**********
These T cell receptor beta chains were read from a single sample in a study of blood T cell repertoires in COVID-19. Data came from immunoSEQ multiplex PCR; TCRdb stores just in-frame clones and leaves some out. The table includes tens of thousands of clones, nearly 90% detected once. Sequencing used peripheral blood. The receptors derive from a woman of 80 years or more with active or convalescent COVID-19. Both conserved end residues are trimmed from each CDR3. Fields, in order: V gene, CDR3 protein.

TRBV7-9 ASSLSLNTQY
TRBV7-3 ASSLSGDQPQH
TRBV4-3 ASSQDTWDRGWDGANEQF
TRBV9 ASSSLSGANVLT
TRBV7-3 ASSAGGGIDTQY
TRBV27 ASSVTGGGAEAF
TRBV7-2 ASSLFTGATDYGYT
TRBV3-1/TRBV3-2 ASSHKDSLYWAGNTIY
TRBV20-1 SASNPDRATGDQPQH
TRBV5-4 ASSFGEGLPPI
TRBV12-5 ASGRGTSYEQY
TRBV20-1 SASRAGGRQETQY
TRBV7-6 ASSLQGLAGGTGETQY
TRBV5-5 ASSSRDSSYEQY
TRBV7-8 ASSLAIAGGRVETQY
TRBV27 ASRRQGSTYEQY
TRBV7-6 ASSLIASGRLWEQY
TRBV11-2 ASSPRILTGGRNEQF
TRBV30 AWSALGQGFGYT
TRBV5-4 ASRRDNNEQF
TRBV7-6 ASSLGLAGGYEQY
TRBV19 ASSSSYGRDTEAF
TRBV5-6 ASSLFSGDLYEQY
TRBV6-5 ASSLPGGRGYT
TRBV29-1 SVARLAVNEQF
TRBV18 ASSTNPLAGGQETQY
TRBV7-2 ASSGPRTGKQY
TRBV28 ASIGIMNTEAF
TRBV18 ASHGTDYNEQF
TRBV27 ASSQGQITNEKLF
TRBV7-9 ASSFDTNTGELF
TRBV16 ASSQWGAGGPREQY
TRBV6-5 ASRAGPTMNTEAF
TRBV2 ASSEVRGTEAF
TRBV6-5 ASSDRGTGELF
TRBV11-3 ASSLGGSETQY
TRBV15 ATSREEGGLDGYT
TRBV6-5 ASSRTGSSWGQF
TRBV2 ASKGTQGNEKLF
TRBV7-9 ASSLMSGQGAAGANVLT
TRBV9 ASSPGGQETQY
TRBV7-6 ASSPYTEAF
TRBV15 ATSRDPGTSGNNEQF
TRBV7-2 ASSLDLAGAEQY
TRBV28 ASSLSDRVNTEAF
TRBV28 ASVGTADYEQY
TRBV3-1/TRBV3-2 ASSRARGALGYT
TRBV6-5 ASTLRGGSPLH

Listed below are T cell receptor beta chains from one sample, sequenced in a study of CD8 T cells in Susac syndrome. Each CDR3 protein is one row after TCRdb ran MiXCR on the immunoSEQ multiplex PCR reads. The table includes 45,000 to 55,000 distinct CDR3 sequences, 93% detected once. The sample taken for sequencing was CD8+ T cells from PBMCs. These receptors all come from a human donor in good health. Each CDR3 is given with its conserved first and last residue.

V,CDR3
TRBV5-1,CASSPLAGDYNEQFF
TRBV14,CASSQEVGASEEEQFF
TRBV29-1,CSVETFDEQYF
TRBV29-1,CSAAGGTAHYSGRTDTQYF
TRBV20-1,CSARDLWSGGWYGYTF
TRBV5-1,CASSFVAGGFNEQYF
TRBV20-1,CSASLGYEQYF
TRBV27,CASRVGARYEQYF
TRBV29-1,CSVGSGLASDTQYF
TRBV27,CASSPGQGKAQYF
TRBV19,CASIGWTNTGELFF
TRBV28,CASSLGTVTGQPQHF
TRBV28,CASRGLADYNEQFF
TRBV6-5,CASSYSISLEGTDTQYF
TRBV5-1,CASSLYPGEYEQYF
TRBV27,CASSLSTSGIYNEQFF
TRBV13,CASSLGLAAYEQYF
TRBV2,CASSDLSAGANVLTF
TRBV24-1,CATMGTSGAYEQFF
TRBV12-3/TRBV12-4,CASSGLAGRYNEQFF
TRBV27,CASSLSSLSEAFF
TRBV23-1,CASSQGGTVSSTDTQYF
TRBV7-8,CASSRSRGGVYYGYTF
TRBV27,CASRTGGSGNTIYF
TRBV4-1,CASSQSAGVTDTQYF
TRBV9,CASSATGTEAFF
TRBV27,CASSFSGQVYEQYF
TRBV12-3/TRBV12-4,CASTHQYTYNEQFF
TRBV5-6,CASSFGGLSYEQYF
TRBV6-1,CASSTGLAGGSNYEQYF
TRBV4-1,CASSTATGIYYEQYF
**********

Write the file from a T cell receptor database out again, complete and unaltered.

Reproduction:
These T cell receptor beta chains were read from a single sample in a study of blood T cell repertoires in COVID-19. Data came from immunoSEQ multiplex PCR; TCRdb stores just in-frame clones and leaves some out. The table includes tens of thousands of clones, nearly 90% detected once. Sequencing used peripheral blood. The receptors derive from a woman of 80 years or more with active or convalescent COVID-19. Both conserved end residues are trimmed from each CDR3. Fields, in order: V gene, CDR3 protein.

TRBV7-9 ASSLSLNTQY
TRBV7-3 ASSLSGDQPQH
TRBV4-3 ASSQDTWDRGWDGANEQF
TRBV9 ASSSLSGANVLT
TRBV7-3 ASSAGGGIDTQY
TRBV27 ASSVTGGGAEAF
TRBV7-2 ASSLFTGATDYGYT
TRBV3-1/TRBV3-2 ASSHKDSLYWAGNTIY
TRBV20-1 SASNPDRATGDQPQH
TRBV5-4 ASSFGEGLPPI
TRBV12-5 ASGRGTSYEQY
TRBV20-1 SASRAGGRQETQY
TRBV7-6 ASSLQGLAGGTGETQY
TRBV5-5 ASSSRDSSYEQY
TRBV7-8 ASSLAIAGGRVETQY
TRBV27 ASRRQGSTYEQY
TRBV7-6 ASSLIASGRLWEQY
TRBV11-2 ASSPRILTGGRNEQF
TRBV30 AWSALGQGFGYT
TRBV5-4 ASRRDNNEQF
TRBV7-6 ASSLGLAGGYEQY
TRBV19 ASSSSYGRDTEAF
TRBV5-6 ASSLFSGDLYEQY
TRBV6-5 ASSLPGGRGYT
TRBV29-1 SVARLAVNEQF
TRBV18 ASSTNPLAGGQETQY
TRBV7-2 ASSGPRTGKQY
TRBV28 ASIGIMNTEAF
TRBV18 ASHGTDYNEQF
TRBV27 ASSQGQITNEKLF
TRBV7-9 ASSFDTNTGELF
TRBV16 ASSQWGAGGPREQY
TRBV6-5 ASRAGPTMNTEAF
TRBV2 ASSEVRGTEAF
TRBV6-5 ASSDRGTGELF
TRBV11-3 ASSLGGSETQY
TRBV15 ATSREEGGLDGYT
TRBV6-5 ASSRTGSSWGQF
TRBV2 ASKGTQGNEKLF
TRBV7-9 ASSLMSGQGAAGANVLT
TRBV9 ASSPGGQETQY
TRBV7-6 ASSPYTEAF
TRBV15 ATSRDPGTSGNNEQF
TRBV7-2 ASSLDLAGAEQY
TRBV28 ASSLSDRVNTEAF
TRBV28 ASVGTADYEQY
TRBV3-1/TRBV3-2 ASSRARGALGYT
TRBV6-5 ASTLRGGSPLH

Listed below are T cell receptor beta chains from one sample, sequenced in a study of CD8 T cells in Susac syndrome. Each CDR3 protein is one row after TCRdb ran MiXCR on the immunoSEQ multiplex PCR reads. The table includes 45,000 to 55,000 distinct CDR3 sequences, 93% detected once. The sample taken for sequencing was CD8+ T cells from PBMCs. These receptors all come from a human donor in good health. Each CDR3 is given with its conserved first and last residue.

V,CDR3
TRBV5-1,CASSPLAGDYNEQFF
TRBV14,CASSQEVGASEEEQFF
TRBV29-1,CSVETFDEQYF
TRBV29-1,CSAAGGTAHYSGRTDTQYF
TRBV20-1,CSARDLWSGGWYGYTF
TRBV5-1,CASSFVAGGFNEQYF
TRBV20-1,CSASLGYEQYF
TRBV27,CASRVGARYEQYF
TRBV29-1,CSVGSGLASDTQYF
TRBV27,CASSPGQGKAQYF
TRBV19,CASIGWTNTGELFF
TRBV28,CASSLGTVTGQPQHF
TRBV28,CASRGLADYNEQFF
TRBV6-5,CASSYSISLEGTDTQYF
TRBV5-1,CASSLYPGEYEQYF
TRBV27,CASSLSTSGIYNEQFF
TRBV13,CASSLGLAAYEQYF
TRBV2,CASSDLSAGANVLTF
TRBV24-1,CATMGTSGAYEQFF
TRBV12-3/TRBV12-4,CASSGLAGRYNEQFF
TRBV27,CASSLSSLSEAFF
TRBV23-1,CASSQGGTVSSTDTQYF
TRBV7-8,CASSRSRGGVYYGYTF
TRBV27,CASRTGGSGNTIYF
TRBV4-1,CASSQSAGVTDTQYF
TRBV9,CASSATGTEAFF
TRBV27,CASSFSGQVYEQYF
TRBV12-3/TRBV12-4,CASTHQYTYNEQFF
TRBV5-6,CASSFGGLSYEQYF
TRBV6-1,CASSTGLAGGSNYEQYF
TRBV4-1,CASSTATGIYYEQYF